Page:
“This program brings quality changes to both your personal and your professional lives. Not only does it provide important courses needed by future employers, what you learn in the fire mitigation training provides greater safety not only for your own home and neighbourhood but your local community. Thank you for the opportunity to make a big difference not only in my life, but for the others who now feel safer in their own homes.”

Ken Wiebe, homeowner, 108 Mile House –

“We were evacuated 15 days in the 2017 fires. There are people out here who would be absolutely helpless if that happens again. The work is very necessary.”

Florence and Morris Gran, homeowners, Quesnel –

“We are two senior citizens who qualified for the fire mitigation program. Al and his crew of three came to our ranch yesterday and today. They cut limbs, cut junipers, raked and worked steadily. He did not just supervise but worked hard alongside the young men working with him. And we are so grateful. This program is a real asset for seniors.”

Quick Facts:

  • Approximately $15 million will be invested in CEP projects throughout B.C. in 2019-20.
  • Job Creation Partnerships are one of five Community Employer Partnership programs available throughout the province.
  • To date, since the start of the project in August 2018, 22 people have received training and work experience.
  • Project participants have completed 264 FireSmart assessments and 220 mitigations. The goal is to complete 100 more. 

Learn More:

Learn about how Community Employer Partnerships are helping local communities:  www.workbc.ca/Employment-Services/Community-and-Employer-Partnerships.aspx

Learn more about Job Creation Partnerships: https://www.workbc.ca/Employment-Services/Community-and-Employer-Partnerships/Job-Creation-Partnerships.aspx

Find out more about Thompson Nicola Cariboo United Way: https://www.unitedwaytnc.ca/

Learn more about FireSmart: https://www.firesmartbc.ca


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13Apr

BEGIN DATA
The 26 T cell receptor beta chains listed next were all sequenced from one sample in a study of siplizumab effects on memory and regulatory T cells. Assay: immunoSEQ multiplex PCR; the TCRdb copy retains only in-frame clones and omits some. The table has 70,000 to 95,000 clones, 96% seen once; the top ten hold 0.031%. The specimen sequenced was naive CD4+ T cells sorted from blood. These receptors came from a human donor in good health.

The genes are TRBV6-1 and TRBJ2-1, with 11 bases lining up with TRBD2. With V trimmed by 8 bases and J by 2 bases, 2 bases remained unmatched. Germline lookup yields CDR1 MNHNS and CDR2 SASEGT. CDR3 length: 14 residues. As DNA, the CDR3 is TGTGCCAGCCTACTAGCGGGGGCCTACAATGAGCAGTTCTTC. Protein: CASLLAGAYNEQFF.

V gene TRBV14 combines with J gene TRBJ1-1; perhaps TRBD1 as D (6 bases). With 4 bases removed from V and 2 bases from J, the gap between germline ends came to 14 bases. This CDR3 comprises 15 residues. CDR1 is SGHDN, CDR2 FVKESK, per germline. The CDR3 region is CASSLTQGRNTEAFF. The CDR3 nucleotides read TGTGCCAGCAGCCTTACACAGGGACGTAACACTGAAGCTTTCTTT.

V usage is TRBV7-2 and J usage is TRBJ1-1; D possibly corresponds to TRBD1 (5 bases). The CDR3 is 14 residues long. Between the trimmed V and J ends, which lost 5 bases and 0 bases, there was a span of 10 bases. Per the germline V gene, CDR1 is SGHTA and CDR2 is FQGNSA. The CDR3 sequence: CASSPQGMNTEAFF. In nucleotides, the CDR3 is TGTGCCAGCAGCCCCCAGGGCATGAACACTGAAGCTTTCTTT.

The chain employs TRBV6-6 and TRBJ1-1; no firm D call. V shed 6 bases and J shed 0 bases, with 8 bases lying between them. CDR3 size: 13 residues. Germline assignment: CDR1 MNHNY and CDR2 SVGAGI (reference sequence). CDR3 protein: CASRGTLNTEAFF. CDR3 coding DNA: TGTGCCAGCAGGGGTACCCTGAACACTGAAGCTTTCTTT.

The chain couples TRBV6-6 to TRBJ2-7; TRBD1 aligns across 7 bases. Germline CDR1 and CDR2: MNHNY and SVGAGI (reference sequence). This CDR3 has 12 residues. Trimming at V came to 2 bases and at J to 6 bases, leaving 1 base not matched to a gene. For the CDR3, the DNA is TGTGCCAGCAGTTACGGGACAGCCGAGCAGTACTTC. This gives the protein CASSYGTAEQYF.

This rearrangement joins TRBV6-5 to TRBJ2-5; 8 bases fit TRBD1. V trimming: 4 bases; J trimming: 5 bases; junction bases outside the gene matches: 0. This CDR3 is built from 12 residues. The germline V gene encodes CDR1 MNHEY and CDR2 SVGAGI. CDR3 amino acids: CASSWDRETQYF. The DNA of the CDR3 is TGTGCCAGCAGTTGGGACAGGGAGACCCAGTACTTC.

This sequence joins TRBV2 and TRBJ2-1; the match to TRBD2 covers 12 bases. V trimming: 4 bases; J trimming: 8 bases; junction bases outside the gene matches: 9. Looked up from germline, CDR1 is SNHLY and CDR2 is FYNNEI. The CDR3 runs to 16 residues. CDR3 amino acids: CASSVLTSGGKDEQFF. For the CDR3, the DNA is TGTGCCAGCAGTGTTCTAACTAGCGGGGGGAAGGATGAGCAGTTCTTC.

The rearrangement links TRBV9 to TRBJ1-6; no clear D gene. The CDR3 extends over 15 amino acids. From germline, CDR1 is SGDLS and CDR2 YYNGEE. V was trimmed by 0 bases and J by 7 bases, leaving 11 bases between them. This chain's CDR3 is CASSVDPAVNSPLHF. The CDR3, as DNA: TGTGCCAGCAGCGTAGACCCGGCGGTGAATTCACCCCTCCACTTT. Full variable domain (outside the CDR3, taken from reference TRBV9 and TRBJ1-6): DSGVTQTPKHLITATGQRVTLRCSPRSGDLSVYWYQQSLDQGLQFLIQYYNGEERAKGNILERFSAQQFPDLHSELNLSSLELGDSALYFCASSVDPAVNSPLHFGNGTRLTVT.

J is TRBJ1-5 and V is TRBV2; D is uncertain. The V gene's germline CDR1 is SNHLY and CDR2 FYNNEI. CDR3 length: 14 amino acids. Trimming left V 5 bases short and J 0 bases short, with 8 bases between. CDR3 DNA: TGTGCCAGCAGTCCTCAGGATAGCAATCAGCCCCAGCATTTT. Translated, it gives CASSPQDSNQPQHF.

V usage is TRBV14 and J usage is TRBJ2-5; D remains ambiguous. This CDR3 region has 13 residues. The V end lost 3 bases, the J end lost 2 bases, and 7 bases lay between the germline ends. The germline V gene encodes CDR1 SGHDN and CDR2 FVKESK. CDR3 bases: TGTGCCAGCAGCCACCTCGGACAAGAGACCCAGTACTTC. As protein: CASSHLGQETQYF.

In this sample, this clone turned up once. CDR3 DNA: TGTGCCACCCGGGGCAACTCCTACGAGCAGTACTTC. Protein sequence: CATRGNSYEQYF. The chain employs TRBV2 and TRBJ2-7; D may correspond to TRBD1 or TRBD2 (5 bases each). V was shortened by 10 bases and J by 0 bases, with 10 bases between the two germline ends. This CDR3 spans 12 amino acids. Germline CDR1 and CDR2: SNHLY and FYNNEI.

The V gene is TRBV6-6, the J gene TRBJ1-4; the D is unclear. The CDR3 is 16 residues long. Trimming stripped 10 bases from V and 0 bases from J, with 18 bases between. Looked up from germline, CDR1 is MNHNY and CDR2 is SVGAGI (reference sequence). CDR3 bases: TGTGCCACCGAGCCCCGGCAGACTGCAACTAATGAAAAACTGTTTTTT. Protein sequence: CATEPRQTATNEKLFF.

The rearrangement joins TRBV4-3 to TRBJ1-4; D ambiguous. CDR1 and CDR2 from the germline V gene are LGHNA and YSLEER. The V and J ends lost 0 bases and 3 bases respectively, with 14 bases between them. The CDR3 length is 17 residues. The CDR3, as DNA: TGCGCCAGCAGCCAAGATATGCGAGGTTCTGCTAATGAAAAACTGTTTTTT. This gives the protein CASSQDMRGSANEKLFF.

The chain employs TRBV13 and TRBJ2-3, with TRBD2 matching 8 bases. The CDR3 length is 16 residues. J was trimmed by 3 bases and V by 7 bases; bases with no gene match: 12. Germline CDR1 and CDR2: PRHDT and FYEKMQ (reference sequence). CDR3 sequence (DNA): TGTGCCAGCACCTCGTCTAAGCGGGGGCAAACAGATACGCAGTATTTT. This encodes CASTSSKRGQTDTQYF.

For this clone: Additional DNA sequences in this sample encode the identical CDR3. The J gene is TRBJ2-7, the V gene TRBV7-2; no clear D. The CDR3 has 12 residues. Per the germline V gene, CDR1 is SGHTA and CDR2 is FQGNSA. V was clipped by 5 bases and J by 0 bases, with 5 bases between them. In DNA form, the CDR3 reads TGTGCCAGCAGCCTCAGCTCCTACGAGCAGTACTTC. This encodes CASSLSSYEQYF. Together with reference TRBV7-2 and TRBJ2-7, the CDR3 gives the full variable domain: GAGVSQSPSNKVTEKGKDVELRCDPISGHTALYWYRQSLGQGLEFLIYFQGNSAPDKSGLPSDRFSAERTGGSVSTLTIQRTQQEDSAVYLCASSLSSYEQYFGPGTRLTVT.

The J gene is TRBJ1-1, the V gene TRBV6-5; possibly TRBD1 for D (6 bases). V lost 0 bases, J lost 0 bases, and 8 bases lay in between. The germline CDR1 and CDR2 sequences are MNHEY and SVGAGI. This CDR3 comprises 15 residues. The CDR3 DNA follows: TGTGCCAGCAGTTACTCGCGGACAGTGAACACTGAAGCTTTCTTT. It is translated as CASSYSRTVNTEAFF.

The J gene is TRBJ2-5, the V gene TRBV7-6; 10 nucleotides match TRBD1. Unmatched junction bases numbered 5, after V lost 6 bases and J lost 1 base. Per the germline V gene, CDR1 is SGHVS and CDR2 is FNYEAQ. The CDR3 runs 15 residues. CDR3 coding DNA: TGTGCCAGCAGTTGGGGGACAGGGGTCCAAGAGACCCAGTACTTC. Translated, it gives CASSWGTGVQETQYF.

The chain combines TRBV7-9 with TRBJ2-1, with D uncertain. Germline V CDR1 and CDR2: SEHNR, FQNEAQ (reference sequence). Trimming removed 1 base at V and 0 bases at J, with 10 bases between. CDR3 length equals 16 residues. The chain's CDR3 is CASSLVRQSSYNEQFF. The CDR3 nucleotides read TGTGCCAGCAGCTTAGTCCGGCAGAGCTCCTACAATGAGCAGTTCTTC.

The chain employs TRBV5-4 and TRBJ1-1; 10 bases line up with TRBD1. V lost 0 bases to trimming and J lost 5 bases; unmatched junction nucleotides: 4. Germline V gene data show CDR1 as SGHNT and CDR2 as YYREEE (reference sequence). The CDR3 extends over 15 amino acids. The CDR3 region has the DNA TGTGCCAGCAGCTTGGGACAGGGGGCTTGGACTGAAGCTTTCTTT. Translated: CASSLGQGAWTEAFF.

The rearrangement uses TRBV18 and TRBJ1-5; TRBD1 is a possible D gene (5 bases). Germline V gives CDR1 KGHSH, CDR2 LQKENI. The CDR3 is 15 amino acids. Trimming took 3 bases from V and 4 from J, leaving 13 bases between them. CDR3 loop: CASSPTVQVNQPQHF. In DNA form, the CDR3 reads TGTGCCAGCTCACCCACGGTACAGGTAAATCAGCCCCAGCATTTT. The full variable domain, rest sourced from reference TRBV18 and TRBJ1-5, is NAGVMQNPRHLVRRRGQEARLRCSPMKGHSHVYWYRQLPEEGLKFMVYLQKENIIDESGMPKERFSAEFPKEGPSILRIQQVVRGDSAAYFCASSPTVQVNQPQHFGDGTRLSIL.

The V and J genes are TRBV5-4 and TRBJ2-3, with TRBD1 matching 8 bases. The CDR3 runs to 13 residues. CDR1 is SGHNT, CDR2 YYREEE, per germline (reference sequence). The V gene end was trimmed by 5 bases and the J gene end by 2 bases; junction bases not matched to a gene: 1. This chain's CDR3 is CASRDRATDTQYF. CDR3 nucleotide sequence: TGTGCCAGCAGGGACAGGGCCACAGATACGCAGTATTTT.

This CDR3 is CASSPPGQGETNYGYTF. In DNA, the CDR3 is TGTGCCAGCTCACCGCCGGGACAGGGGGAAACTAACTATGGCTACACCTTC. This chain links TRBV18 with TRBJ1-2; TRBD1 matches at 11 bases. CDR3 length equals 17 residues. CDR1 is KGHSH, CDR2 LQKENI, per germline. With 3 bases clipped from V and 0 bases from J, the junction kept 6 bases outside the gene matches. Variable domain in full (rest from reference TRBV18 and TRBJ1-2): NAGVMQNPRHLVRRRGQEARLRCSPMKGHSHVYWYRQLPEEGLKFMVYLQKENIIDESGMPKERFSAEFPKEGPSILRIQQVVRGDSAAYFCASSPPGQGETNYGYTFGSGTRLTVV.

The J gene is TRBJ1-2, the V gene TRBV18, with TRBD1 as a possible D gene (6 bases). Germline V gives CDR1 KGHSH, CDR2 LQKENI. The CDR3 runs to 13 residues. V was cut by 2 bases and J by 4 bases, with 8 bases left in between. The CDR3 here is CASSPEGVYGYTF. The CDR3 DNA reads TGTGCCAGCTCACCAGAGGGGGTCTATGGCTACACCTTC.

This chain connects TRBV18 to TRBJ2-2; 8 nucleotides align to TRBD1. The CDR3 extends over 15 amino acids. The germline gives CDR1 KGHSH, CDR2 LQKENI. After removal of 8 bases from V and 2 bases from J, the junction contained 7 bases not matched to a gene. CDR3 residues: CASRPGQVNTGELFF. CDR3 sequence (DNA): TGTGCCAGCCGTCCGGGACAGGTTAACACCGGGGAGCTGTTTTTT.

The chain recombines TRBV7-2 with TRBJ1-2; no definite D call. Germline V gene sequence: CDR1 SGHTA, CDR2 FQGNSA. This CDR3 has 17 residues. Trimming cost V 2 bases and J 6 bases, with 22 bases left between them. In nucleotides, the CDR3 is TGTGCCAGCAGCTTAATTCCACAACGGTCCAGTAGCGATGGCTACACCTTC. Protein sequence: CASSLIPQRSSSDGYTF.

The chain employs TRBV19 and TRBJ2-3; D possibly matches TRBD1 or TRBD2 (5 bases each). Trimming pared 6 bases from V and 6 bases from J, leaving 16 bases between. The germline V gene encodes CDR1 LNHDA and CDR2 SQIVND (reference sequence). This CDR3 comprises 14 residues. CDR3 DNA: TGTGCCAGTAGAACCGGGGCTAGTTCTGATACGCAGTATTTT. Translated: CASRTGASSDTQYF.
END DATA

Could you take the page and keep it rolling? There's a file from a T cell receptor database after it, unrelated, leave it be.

Cowichan food recovery project provides skills training, feeds community

by admin

Six local job seekers will gain work experience in business, marketing social enterprise and event planning while helping the Cowichan Green Community (CGC) expand its food security programs.

The Province provided $124,972 for a job creation project to help open the reFRESH Cowichan Marketplace. The storefront is a social enterprise where local shoppers can find fresh produce, frozen meals, dry goods and a line of value-added products at accessible prices. Revenue generated from sales goes to support operating costs for the CGC’s food recovery programs.

“This is a project that demonstrates how we can work together to combine opportunities for people and social value,” said Shane Simpson, Minister of Social Development and Poverty Reduction. “Cowichan Green Community saw a problem, brought together partners and initiated a project that improves food security in the community while giving people marketable skills they can use to find a good job. This is how we can reduce poverty — when everyone is working together towards a common goal.”

In 2018, CGC received $84,011 to begin establishing a food-waste recovery program that redistributes surplus food from local grocery stores to emergency food providers. The current program is an extension of that work and expands upon the participants’ skillsets that can be applied to jobs in agriculture, retail, food services and the social enterprise sector.

In less than a year, over 63,500 kilograms (140,000 pounds) of edible food has been diverted from the landfill through CGC’s food recovery programs. More than half has been donated directly to schools, foodbanks and other service providers.